Following the training, Learning and Development (L&D) held eight-week team Design Challenge competitions to solve an identified problem or inefficiency. Teams were coached by the Office of Continuous Improvement leaders. The team with the highest score at the end of the challenge was awarded trophies and provided assistance to implement their solution.

Results: To date, there have been five Design Challenge cohorts; 20-plus processes have been improved or ideas implemented.

  • Following Experiences by Design, the percentage of employees who felt they had the ability to do what was necessary for their customers increased from 63 to 73 percent.
  • Customer satisfaction scores increased 13 percent from the prior year.

Visa Inc.: Visa Inside Track Challenge (VITC)

Initially launched for account executives (AEs) before being offered to the entire company, Visa Inc.’s Visa Inside Track Challenge (VITC) aimed to drive value-added services and deepen relationships with clients.

VITC is an online, on-demand gamified way to learn about Visa products and how they can be combined to form the right solutions for clients. Modeled after the classic “Ticket to Ride” board game, VITC features a Visa product “network map.” Each “stop” on the map represents one Visa product, and players earn points as they complete activities.

As players move through the network, they apply their learning to simulated client scenarios. Players earn points by using the information to identify unspoken client needs. Next, players compile a custom solution from a selection of products. A leaderboard shows players’ points and ranking and hosts periodic tournaments with prizes such as iPads.

Content was created in three- to seven-minute segments so the program could be assimilated into learners’ flow of work. VITC provides personalized content recommendations based on the learner’s demographics. Recommendations include additional product resources and connections to internal experts who can provide further assistance.


  • Six to nine months after the program launch, 76 percent of learners’ peers and direct supervisors saw an increase in the number of products being recommended or sold to clients.
  • Participants created 23 percent more new sales opportunities and closed deals that generated 18 percent higher average annual net revenue.


Applied Materials, Inc.: Using Immersive Technology for Next-Generation Training

With Applied Materials, Inc.’s global customer engineer (CE) pool rapidly approaching a headcount of almost 7,000, a new training delivery mechanism was required that would offer a cost-effective and on-demand localized training experience for newly hired engineers.

Using the latest in game engine 3D software, Applied Materials created virtual reality (VR) and augmented reality (AR) training environments from the ground up.

VR training provides the ability to perform systemwide cross-sections, allowing learners to see the internal components of the system and how they all come together and operate; watch as fully animated robots perform their required functions; and with the use of Unity 3D’s Particle System, see exactly how gasses flow through the systems. Learners also can use VR controllers to manually pick up and remove or install parts and tighten fasteners with wrenches, for example.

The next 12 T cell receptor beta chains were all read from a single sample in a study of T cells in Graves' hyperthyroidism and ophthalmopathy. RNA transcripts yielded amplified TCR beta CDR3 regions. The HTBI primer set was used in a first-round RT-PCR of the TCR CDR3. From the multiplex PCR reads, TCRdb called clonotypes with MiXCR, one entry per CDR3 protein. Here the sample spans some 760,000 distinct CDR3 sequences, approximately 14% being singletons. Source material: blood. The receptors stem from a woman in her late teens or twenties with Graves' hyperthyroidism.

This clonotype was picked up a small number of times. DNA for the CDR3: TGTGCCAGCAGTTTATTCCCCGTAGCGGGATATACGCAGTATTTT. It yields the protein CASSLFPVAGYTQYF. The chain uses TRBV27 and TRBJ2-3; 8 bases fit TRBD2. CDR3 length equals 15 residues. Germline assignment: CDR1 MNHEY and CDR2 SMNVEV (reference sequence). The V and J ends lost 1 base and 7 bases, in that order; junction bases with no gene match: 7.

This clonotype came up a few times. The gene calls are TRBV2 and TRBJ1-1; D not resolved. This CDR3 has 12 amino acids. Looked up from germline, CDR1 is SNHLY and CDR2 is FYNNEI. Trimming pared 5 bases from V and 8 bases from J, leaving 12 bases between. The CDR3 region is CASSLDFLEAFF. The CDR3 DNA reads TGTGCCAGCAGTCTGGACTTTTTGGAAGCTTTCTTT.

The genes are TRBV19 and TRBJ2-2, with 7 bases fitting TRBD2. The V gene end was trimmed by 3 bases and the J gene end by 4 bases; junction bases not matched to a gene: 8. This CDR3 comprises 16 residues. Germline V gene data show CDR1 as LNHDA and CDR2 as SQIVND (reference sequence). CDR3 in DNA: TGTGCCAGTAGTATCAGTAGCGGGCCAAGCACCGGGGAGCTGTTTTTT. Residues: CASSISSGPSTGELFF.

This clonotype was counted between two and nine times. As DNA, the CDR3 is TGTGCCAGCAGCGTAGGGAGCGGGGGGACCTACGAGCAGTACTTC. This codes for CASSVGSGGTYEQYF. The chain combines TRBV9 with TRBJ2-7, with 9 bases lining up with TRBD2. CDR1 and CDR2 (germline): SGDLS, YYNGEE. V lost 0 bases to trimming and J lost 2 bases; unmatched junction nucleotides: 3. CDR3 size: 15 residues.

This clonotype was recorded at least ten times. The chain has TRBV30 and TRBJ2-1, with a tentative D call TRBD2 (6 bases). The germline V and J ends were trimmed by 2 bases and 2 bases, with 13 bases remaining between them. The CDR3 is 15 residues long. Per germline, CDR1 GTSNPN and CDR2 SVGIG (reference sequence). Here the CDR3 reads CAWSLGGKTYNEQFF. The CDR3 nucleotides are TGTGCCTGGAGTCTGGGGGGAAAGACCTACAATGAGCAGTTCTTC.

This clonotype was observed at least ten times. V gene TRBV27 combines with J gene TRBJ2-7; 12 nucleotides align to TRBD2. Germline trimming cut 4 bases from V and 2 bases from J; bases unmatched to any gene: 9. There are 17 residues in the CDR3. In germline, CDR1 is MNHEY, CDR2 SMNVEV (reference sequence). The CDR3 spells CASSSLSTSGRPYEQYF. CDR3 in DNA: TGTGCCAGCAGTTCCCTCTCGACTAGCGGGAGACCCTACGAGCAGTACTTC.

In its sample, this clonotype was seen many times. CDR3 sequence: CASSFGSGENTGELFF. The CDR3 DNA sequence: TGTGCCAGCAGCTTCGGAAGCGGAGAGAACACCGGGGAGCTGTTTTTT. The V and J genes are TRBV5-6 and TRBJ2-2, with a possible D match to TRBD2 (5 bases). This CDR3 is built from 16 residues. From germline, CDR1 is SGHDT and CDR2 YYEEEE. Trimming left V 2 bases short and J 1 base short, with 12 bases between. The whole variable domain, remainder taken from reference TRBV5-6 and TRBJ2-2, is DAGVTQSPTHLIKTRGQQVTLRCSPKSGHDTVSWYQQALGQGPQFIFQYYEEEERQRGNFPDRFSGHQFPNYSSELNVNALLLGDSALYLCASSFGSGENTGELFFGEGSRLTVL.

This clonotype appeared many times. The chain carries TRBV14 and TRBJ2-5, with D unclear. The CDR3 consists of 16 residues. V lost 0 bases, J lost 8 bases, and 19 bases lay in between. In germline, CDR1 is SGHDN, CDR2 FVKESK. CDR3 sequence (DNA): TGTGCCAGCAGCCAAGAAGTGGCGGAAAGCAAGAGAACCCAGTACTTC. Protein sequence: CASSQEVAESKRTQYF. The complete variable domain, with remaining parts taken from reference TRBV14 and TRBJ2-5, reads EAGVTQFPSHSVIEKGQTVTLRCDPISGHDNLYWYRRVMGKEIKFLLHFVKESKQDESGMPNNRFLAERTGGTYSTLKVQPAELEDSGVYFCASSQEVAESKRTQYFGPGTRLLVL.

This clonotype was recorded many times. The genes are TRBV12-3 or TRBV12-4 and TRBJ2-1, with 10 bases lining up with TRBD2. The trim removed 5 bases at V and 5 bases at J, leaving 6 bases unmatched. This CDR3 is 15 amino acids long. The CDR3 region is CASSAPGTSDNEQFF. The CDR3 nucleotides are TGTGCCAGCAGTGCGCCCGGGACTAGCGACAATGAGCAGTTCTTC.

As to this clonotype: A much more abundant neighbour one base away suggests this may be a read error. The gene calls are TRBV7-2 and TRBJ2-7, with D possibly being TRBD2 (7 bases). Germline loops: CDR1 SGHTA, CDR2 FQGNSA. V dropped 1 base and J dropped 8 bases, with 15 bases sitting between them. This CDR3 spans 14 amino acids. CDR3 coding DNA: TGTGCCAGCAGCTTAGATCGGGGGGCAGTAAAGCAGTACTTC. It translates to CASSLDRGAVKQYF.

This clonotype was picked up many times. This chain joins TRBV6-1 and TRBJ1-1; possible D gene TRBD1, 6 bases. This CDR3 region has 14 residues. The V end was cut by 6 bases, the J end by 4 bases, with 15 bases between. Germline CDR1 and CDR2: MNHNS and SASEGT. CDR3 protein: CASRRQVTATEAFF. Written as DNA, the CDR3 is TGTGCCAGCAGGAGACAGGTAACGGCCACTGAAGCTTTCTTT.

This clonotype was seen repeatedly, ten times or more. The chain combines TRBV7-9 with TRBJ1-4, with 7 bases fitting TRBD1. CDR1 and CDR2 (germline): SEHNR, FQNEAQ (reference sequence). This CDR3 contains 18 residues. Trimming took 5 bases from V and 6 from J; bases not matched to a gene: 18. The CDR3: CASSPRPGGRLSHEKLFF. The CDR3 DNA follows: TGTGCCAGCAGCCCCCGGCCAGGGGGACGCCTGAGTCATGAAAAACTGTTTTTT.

With unanchored AR, engineers now can practice/ refresh their knowledge on any upcoming preventative maintenance (PM) activity right at their desk. In the customer cleanroom, the AR procedures seemlessly transition to a digital checklist, with each step fully animated for those who need it and the ability for more advanced engineers to turn off the feature.


  • VR now is being used across the company, saving hundreds of thousands of dollars due to reduced travel.
  • Based on the reduction of PM/CM activities in the fab, Applied Materials is seeing a savings of more than $1 million based on the field workforce and production tool numbers.

Bell and Howell: FSM Project

Last year, Bell and Howell transitioned to a new Field Management System and Field Service deployment app called Field Service Lightning App (FSL) that allows for a streamlined experience for Customer Service engineers (CSEs). This required onboarding and training for all field associates, Finance department, Parts department, Customer Care Center (CCC), Network Operations Center (NOC), Technical Operations Center (TAC), as well as specialized training for district service managers (DSMs) and district service supervisors (DSSs)—totalling 820 employees.

The Field Service management project (FSM) consolidated 11 applications, including SAP, Jitterbit, Azure, and Vimeo. Prior to launch, employees had three hours of virtual instructor-led training (VILT) for the mobile application. Individual business units also engaged in their own specialized training led by technical subject matter experts (SMEs). The VILTs were recorded and put into the learning management system (LMS) for ondemand viewing.

A “Transition Hub” Website was created to house all the documentation related to the transition and field service utilization of the system. The hub also includes contact information for regional SMEs, a 24/7 hotline active for three weeks from launch, an e-mail help ticket system, and ongoing updates.